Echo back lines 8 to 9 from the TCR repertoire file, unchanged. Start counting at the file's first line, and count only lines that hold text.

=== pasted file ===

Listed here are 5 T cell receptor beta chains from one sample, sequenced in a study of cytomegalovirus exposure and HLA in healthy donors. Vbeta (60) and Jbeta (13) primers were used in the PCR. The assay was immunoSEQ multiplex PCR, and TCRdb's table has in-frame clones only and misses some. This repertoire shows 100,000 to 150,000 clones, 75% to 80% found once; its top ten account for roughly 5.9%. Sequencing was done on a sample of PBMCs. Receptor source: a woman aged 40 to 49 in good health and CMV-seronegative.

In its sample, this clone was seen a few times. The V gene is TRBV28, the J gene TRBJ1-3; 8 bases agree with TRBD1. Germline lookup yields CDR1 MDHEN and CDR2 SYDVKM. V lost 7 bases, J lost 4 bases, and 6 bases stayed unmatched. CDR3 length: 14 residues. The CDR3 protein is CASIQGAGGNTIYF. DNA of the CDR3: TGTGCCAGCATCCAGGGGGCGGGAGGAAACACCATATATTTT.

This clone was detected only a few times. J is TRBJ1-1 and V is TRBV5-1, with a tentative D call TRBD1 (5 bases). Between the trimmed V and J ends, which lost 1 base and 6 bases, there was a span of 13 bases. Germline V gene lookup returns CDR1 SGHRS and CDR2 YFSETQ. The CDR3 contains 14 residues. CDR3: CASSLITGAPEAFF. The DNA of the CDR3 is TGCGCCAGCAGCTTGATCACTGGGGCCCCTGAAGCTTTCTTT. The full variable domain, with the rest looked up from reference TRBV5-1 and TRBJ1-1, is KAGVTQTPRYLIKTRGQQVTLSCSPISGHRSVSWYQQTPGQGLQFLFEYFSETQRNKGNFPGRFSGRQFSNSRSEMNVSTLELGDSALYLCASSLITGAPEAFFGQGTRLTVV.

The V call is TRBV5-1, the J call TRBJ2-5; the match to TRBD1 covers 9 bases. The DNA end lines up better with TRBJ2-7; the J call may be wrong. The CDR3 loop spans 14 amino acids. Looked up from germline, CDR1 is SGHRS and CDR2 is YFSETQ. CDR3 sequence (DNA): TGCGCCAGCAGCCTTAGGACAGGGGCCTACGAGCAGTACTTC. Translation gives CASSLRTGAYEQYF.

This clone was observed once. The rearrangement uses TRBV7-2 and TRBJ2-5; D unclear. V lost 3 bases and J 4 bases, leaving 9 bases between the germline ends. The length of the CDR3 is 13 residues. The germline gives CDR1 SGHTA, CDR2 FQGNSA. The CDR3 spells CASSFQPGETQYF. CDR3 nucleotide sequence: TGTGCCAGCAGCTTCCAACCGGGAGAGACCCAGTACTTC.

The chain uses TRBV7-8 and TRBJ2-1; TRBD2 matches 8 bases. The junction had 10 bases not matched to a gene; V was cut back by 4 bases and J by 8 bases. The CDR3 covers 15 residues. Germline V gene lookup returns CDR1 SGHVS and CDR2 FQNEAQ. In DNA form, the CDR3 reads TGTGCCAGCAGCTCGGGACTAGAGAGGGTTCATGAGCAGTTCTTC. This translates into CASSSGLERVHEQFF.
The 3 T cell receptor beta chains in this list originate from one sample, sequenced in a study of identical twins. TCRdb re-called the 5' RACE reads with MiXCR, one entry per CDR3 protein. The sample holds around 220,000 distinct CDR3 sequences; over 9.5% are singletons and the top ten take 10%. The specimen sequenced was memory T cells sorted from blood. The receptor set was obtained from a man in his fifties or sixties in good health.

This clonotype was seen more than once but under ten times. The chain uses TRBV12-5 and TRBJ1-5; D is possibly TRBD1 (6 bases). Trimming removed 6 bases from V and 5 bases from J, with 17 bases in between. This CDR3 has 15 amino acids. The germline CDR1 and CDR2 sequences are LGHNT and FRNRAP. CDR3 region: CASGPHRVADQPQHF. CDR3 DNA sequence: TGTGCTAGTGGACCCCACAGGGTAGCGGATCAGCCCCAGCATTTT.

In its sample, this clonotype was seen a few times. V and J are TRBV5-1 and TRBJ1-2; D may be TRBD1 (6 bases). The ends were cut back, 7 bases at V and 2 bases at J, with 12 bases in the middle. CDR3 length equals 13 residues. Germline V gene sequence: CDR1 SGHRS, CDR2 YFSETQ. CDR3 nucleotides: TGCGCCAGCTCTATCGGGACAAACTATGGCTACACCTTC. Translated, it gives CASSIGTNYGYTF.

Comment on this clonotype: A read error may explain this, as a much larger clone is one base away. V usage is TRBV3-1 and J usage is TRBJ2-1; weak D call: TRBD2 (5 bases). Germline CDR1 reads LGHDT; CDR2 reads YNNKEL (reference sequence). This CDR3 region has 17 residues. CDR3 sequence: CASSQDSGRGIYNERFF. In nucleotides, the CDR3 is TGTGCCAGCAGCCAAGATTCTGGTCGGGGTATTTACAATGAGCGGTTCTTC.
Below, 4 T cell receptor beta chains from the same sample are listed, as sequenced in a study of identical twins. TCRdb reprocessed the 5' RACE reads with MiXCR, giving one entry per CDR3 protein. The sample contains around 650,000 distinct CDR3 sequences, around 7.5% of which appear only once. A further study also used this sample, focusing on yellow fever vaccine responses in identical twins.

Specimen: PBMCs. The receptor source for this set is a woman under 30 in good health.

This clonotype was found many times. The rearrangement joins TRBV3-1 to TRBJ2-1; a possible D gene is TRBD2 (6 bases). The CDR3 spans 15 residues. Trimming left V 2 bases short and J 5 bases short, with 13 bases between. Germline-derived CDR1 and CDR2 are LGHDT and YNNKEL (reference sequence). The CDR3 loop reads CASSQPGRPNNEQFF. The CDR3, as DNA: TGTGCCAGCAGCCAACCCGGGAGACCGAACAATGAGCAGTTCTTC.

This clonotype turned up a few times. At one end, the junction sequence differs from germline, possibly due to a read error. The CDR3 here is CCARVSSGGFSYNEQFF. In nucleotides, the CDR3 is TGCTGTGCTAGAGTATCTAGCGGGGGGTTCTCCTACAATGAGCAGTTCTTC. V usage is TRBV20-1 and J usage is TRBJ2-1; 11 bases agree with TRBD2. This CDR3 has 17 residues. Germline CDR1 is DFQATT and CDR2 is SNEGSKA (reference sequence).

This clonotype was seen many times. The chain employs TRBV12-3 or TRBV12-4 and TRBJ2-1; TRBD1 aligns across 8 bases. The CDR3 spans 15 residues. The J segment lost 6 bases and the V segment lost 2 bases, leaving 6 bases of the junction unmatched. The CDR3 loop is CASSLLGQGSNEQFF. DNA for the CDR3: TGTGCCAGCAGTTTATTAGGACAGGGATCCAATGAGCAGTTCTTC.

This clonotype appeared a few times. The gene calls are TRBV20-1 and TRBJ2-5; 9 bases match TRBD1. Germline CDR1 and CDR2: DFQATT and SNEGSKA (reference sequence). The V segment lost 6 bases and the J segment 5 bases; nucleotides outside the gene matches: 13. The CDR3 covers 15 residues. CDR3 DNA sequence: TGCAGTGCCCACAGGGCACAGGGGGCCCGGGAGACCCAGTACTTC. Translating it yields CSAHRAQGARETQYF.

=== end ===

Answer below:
This clonotype was seen more than once but under ten times. The chain uses TRBV12-5 and TRBJ1-5; D is possibly TRBD1 (6 bases). Trimming removed 6 bases from V and 5 bases from J, with 17 bases in between. This CDR3 has 15 amino acids. The germline CDR1 and CDR2 sequences are LGHNT and FRNRAP. CDR3 region: CASGPHRVADQPQHF. CDR3 DNA sequence: TGTGCTAGTGGACCCCACAGGGTAGCGGATCAGCCCCAGCATTTT.

In its sample, this clonotype was seen a few times. V and J are TRBV5-1 and TRBJ1-2; D may be TRBD1 (6 bases). The ends were cut back, 7 bases at V and 2 bases at J, with 12 bases in the middle. CDR3 length equals 13 residues. Germline V gene sequence: CDR1 SGHRS, CDR2 YFSETQ. CDR3 nucleotides: TGCGCCAGCTCTATCGGGACAAACTATGGCTACACCTTC. Translated, it gives CASSIGTNYGYTF.